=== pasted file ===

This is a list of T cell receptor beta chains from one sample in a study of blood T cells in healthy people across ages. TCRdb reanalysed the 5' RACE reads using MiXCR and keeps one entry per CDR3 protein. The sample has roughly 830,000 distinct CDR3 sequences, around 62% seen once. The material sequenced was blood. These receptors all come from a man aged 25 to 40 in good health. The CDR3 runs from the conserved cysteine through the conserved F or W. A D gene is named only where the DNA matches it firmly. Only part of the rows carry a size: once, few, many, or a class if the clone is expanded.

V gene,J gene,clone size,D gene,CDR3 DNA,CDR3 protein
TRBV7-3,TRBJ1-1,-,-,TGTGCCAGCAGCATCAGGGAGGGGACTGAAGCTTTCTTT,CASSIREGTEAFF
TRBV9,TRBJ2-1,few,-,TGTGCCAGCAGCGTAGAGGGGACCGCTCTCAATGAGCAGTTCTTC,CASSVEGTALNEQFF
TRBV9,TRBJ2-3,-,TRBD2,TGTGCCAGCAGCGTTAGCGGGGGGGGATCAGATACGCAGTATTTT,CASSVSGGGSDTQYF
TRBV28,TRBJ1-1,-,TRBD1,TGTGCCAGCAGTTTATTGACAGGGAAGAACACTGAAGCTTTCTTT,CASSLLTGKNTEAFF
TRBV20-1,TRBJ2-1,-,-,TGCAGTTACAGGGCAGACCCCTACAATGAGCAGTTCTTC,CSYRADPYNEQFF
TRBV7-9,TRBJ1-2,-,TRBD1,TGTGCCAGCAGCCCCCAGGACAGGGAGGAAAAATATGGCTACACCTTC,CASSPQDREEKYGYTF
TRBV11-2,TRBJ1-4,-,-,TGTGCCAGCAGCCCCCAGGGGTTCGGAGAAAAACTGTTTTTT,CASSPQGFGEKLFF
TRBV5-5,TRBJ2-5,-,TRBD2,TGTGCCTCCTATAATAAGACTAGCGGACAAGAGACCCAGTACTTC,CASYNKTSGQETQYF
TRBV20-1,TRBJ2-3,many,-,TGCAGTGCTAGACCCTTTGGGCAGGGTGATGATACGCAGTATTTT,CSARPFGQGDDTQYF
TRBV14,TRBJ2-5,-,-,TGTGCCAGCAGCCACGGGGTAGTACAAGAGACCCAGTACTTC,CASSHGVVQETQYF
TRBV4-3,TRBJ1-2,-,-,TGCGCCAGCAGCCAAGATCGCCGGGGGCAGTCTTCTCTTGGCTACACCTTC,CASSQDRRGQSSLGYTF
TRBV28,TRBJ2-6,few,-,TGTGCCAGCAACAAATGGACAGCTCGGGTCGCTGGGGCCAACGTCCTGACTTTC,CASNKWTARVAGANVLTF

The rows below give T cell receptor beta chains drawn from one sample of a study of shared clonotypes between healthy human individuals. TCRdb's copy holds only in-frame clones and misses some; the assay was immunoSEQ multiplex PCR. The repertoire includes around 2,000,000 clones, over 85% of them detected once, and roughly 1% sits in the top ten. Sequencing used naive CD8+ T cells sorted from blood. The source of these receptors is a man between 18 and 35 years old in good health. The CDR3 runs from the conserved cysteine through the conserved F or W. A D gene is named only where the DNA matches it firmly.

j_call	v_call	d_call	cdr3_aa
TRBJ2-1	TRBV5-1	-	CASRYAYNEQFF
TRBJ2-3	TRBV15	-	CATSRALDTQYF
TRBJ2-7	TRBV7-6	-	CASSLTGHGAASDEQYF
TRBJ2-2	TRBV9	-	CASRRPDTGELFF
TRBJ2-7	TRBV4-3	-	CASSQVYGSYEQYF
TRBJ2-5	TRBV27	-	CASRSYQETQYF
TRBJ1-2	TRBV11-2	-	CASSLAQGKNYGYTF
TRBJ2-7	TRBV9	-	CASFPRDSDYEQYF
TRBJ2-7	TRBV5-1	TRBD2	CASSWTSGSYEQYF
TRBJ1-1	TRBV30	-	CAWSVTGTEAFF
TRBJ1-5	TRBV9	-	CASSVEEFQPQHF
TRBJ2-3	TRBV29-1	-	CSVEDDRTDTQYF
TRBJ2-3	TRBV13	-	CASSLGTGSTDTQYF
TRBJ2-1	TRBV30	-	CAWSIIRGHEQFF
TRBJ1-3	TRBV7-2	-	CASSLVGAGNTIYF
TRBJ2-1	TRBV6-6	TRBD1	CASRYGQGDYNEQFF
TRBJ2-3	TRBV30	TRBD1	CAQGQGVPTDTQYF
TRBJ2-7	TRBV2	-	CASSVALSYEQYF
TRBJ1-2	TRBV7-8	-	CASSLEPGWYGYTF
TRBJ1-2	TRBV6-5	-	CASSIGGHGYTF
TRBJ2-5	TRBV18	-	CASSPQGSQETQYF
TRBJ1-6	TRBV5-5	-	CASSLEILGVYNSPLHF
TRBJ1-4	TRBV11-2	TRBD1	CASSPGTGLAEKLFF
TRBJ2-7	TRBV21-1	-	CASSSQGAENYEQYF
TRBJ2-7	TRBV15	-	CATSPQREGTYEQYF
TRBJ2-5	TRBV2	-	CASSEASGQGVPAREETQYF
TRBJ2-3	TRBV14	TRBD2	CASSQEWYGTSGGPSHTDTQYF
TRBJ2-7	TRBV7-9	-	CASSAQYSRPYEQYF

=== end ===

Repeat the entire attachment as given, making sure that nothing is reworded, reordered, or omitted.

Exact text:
This is a list of T cell receptor beta chains from one sample in a study of blood T cells in healthy people across ages. TCRdb reanalysed the 5' RACE reads using MiXCR and keeps one entry per CDR3 protein. The sample has roughly 830,000 distinct CDR3 sequences, around 62% seen once. The material sequenced was blood. These receptors all come from a man aged 25 to 40 in good health. The CDR3 runs from the conserved cysteine through the conserved F or W. A D gene is named only where the DNA matches it firmly. Only part of the rows carry a size: once, few, many, or a class if the clone is expanded.

V gene,J gene,clone size,D gene,CDR3 DNA,CDR3 protein
TRBV7-3,TRBJ1-1,-,-,TGTGCCAGCAGCATCAGGGAGGGGACTGAAGCTTTCTTT,CASSIREGTEAFF
TRBV9,TRBJ2-1,few,-,TGTGCCAGCAGCGTAGAGGGGACCGCTCTCAATGAGCAGTTCTTC,CASSVEGTALNEQFF
TRBV9,TRBJ2-3,-,TRBD2,TGTGCCAGCAGCGTTAGCGGGGGGGGATCAGATACGCAGTATTTT,CASSVSGGGSDTQYF
TRBV28,TRBJ1-1,-,TRBD1,TGTGCCAGCAGTTTATTGACAGGGAAGAACACTGAAGCTTTCTTT,CASSLLTGKNTEAFF
TRBV20-1,TRBJ2-1,-,-,TGCAGTTACAGGGCAGACCCCTACAATGAGCAGTTCTTC,CSYRADPYNEQFF
TRBV7-9,TRBJ1-2,-,TRBD1,TGTGCCAGCAGCCCCCAGGACAGGGAGGAAAAATATGGCTACACCTTC,CASSPQDREEKYGYTF
TRBV11-2,TRBJ1-4,-,-,TGTGCCAGCAGCCCCCAGGGGTTCGGAGAAAAACTGTTTTTT,CASSPQGFGEKLFF
TRBV5-5,TRBJ2-5,-,TRBD2,TGTGCCTCCTATAATAAGACTAGCGGACAAGAGACCCAGTACTTC,CASYNKTSGQETQYF
TRBV20-1,TRBJ2-3,many,-,TGCAGTGCTAGACCCTTTGGGCAGGGTGATGATACGCAGTATTTT,CSARPFGQGDDTQYF
TRBV14,TRBJ2-5,-,-,TGTGCCAGCAGCCACGGGGTAGTACAAGAGACCCAGTACTTC,CASSHGVVQETQYF
TRBV4-3,TRBJ1-2,-,-,TGCGCCAGCAGCCAAGATCGCCGGGGGCAGTCTTCTCTTGGCTACACCTTC,CASSQDRRGQSSLGYTF
TRBV28,TRBJ2-6,few,-,TGTGCCAGCAACAAATGGACAGCTCGGGTCGCTGGGGCCAACGTCCTGACTTTC,CASNKWTARVAGANVLTF

The rows below give T cell receptor beta chains drawn from one sample of a study of shared clonotypes between healthy human individuals. TCRdb's copy holds only in-frame clones and misses some; the assay was immunoSEQ multiplex PCR. The repertoire includes around 2,000,000 clones, over 85% of them detected once, and roughly 1% sits in the top ten. Sequencing used naive CD8+ T cells sorted from blood. The source of these receptors is a man between 18 and 35 years old in good health. The CDR3 runs from the conserved cysteine through the conserved F or W. A D gene is named only where the DNA matches it firmly.

j_call	v_call	d_call	cdr3_aa
TRBJ2-1	TRBV5-1	-	CASRYAYNEQFF
TRBJ2-3	TRBV15	-	CATSRALDTQYF
TRBJ2-7	TRBV7-6	-	CASSLTGHGAASDEQYF
TRBJ2-2	TRBV9	-	CASRRPDTGELFF
TRBJ2-7	TRBV4-3	-	CASSQVYGSYEQYF
TRBJ2-5	TRBV27	-	CASRSYQETQYF
TRBJ1-2	TRBV11-2	-	CASSLAQGKNYGYTF
TRBJ2-7	TRBV9	-	CASFPRDSDYEQYF
TRBJ2-7	TRBV5-1	TRBD2	CASSWTSGSYEQYF
TRBJ1-1	TRBV30	-	CAWSVTGTEAFF
TRBJ1-5	TRBV9	-	CASSVEEFQPQHF
TRBJ2-3	TRBV29-1	-	CSVEDDRTDTQYF
TRBJ2-3	TRBV13	-	CASSLGTGSTDTQYF
TRBJ2-1	TRBV30	-	CAWSIIRGHEQFF
TRBJ1-3	TRBV7-2	-	CASSLVGAGNTIYF
TRBJ2-1	TRBV6-6	TRBD1	CASRYGQGDYNEQFF
TRBJ2-3	TRBV30	TRBD1	CAQGQGVPTDTQYF
TRBJ2-7	TRBV2	-	CASSVALSYEQYF
TRBJ1-2	TRBV7-8	-	CASSLEPGWYGYTF
TRBJ1-2	TRBV6-5	-	CASSIGGHGYTF
TRBJ2-5	TRBV18	-	CASSPQGSQETQYF
TRBJ1-6	TRBV5-5	-	CASSLEILGVYNSPLHF
TRBJ1-4	TRBV11-2	TRBD1	CASSPGTGLAEKLFF
TRBJ2-7	TRBV21-1	-	CASSSQGAENYEQYF
TRBJ2-7	TRBV15	-	CATSPQREGTYEQYF
TRBJ2-5	TRBV2	-	CASSEASGQGVPAREETQYF
TRBJ2-3	TRBV14	TRBD2	CASSQEWYGTSGGPSHTDTQYF
TRBJ2-7	TRBV7-9	-	CASSAQYSRPYEQYF